Things You Need To Know About Privacy Trees

Privacy trees offer protection from extreme weather conditions and outside noise while making your property look more appealing. It provides privacy from passersby and your neighbors, allowing you to perform daily activities indoors and outdoors with a sense of security.

But before you head on and start planting, read on as we’ve created an in-depth guide on the things you need to know about privacy trees.



First of all, you should carefully plan everything to avoid future problems. Create a list of privacy trees that meets your needs and desire. Then, assess if the trees you listed will give you privacy, texture, and flowers or add a vibrant backdrop to your yard. In short, you should know what you’re looking for, making it easier to decide.


Next, should consider the area where to plant the trees and how many feet you plan to cover. It’s essential to pick suitable trees and determine the number of trees you need.

Growth Rate

The tree’s growth rate also matters. For instance, fast-growing trees thrive wide and tall. Thus, don’t plant them near sidewalks, buildings, and utility lines. You should ensure the root systems have enough space to grow and don’t plant near irrigation systems.


In landscaping, upkeep is challenging since each tree has varying needs. Privacy trees require adequate water, so you should have a sprinkler or watering system. It requires loads of sunlight and commonly flourishes in partial to full sunlight. Also, don’t forget to check the pH balance of the soil since trees need varying pH levels.

Existing Plants

Another thing to consider before planting privacy trees is if there are existing plants on your property. For instance, water-dependent plants should be cultivated together since they have equal watering needs. The same goes for drought-tolerant trees. They should also be planted together.


Some states have limitations on the type of trees you can plant. Private Covenants and other Homeowners Association may also have their own restrictions. So check with the concerned offices or local Agricultural Extension before purchasing privacy trees.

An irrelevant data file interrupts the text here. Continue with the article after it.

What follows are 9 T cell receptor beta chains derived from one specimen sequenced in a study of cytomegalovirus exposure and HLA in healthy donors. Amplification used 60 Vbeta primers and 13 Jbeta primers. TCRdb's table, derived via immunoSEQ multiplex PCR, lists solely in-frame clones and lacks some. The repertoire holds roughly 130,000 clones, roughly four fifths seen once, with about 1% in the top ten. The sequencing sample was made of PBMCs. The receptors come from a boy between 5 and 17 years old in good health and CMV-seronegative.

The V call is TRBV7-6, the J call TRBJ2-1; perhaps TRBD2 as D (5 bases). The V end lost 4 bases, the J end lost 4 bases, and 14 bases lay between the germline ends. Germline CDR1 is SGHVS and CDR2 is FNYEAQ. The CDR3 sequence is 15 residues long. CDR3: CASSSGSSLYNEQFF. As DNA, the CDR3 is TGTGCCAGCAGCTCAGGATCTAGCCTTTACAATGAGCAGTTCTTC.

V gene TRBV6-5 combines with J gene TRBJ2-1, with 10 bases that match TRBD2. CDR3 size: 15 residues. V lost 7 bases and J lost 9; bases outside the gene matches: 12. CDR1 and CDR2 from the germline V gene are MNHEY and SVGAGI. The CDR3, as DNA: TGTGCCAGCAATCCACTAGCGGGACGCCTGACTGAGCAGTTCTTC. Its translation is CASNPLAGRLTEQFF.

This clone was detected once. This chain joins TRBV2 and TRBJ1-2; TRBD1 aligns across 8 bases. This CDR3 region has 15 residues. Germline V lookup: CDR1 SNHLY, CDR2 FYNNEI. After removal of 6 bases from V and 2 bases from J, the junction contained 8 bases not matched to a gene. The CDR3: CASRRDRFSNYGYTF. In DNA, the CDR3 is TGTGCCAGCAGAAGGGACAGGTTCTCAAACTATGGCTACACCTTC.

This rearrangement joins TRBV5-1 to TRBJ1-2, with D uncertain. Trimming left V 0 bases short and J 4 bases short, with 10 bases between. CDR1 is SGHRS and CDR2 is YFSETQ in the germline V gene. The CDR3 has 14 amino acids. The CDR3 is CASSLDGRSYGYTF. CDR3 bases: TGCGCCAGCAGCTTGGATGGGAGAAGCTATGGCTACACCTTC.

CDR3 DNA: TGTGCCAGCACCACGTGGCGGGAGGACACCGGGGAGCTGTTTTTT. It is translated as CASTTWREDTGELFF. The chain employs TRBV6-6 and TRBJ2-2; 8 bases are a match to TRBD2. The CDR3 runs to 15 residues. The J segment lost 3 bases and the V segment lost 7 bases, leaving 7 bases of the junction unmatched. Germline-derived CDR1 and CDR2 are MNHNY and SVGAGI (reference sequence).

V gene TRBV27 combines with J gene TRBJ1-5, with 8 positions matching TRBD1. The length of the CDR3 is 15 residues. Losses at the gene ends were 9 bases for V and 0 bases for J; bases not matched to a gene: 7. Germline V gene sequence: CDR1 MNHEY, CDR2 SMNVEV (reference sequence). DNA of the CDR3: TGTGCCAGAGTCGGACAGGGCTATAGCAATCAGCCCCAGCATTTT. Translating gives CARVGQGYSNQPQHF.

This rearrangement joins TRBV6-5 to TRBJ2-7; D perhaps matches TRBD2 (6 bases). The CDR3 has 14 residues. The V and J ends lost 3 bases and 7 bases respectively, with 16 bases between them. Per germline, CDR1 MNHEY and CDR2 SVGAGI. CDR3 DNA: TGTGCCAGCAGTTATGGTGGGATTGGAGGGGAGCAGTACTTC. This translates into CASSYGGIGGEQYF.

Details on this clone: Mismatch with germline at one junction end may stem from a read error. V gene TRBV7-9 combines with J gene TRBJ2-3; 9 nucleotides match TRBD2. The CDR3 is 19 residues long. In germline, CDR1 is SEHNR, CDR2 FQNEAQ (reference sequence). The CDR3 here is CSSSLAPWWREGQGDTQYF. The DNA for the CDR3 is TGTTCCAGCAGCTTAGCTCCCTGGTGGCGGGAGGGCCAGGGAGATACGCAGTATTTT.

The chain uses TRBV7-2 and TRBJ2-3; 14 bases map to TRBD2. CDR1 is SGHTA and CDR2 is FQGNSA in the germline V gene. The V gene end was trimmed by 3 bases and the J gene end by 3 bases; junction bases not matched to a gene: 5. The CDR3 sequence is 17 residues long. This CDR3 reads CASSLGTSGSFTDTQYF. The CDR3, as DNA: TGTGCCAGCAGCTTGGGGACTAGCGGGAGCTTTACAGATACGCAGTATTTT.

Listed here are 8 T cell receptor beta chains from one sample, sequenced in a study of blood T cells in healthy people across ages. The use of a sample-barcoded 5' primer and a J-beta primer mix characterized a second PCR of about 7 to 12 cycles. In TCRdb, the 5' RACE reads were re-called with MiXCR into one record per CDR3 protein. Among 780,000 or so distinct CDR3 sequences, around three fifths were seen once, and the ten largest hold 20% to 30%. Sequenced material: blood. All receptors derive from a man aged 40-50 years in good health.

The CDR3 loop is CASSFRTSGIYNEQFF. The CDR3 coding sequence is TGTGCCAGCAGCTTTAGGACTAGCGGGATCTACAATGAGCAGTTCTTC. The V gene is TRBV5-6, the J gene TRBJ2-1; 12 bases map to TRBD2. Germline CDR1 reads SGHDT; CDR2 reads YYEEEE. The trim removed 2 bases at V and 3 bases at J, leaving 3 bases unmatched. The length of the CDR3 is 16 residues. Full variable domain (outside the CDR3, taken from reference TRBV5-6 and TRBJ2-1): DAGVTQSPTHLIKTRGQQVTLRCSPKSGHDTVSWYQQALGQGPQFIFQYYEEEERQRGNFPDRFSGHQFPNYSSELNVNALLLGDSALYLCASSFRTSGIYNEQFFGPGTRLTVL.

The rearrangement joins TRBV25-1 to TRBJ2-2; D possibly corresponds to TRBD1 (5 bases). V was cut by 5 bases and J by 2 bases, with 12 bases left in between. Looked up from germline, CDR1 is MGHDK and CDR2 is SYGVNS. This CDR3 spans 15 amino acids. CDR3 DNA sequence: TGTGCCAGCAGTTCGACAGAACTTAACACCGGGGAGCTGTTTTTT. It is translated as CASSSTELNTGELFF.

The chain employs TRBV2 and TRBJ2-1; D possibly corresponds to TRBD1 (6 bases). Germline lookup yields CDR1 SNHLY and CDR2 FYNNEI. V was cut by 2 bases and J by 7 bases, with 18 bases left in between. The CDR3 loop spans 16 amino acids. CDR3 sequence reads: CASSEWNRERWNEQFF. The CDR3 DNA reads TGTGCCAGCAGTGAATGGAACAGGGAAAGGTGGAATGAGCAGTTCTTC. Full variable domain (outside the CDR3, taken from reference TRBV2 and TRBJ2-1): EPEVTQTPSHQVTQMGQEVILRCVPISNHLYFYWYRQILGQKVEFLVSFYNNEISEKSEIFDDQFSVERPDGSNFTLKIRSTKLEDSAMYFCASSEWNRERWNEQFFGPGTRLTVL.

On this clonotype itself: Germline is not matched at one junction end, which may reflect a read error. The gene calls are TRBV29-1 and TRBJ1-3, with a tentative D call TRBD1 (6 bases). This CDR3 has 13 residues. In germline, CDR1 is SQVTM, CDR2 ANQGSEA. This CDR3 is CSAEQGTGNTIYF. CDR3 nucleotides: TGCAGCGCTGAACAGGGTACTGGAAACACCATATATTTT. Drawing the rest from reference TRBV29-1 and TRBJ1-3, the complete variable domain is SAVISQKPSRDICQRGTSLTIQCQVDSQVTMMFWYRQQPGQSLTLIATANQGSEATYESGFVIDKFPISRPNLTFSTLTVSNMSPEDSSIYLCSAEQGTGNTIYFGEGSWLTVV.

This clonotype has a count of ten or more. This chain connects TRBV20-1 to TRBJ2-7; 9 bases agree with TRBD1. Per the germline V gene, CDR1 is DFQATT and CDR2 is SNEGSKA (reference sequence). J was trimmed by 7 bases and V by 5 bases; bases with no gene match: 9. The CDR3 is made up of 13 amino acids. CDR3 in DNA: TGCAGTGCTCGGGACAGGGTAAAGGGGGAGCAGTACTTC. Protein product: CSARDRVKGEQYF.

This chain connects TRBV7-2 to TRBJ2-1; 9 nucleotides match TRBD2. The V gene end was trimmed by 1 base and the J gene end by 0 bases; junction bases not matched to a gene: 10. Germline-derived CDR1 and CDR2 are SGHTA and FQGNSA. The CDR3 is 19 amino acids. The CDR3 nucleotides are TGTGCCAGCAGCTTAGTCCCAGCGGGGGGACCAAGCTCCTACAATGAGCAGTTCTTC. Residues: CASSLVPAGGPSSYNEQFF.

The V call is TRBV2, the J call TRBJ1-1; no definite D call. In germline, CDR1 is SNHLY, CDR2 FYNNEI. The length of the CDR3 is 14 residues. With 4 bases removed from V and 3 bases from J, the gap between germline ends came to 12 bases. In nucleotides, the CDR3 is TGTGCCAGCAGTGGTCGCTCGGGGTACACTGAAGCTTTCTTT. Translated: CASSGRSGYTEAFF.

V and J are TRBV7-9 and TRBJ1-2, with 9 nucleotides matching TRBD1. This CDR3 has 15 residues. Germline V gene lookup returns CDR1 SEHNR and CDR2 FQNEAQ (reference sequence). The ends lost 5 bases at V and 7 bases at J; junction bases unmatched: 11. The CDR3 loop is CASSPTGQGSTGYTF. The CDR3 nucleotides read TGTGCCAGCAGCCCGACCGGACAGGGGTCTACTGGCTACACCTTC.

Size and Space

Furthermore, consider the size of the area where you’ll plant the trees. Note that different trees have varying heights and widths. The trees should also be 10 to 15 feet from the foundation and 4 to 5 feet from any structure, like fences and patios. Thus, spacing matters to ensure the trees will reach their maximum capacity.

Evergreen Vs. Deciduous Trees


Also known as Conifers, Evergreens provides year-round coverage and has deep green foliage, creating a nice contrast against timber, birch, and brick. Evergreens usually have needle or scale leaves. The growth rate will also differ depending on the chosen variety. While it will thrive after 10 years, it may slow down over time. 


Semi-evergreen is another variant of the Conifers, where they keep their leaves in mild winter and fall off when extremely cold, like the Hydrangea. Meanwhile, some evergreens will retain their old dead leaves up to the coming spring, like the Hornbeam Hedges. 


Deciduous trees are perfect if you want a dramatic change of color in your yard. These trees drop their leaves during fall and look bare around winter. It provides the best shade to keep your home cool in the summer. During winter, deciduous trees will drop their leaves, allowing the sunlight to warm your home.

Common Problems


Humid or cool weather is the best time to plant your trees. But if not, you should moisten the plant’s roots and store them in a shaded and cool area. For bare-root trees, it’s ideal to soak at least 3 to 6 hours before planting. Also, ensure the root ball is intact.


There are also dos and don’ts when fertilizing plants. For instance, trees shouldn’t be fertilized until it has grown for a year in a new location. Adding fertilizer to the planting hole may also result in root injury. The amount of fertilizer you should use will also depend on the tree’s size.


Since some homeowners require planting the same trees in a formal row, it often results in landscaping with missing trees. Thus, it’s ideal to plant various trees and shrubs than stick with one type of tree. This technique is perfect for medium and large spaces for a more diverse landscape.


Pruning is not required for newly planted trees. It’s only needed to trim diseased or dead branches. However, improper pruning techniques can cause lasting damage to the tree. You can avoid damaging the trunk by cutting the branch collar exterior. Therefore, caution is needed when pruning.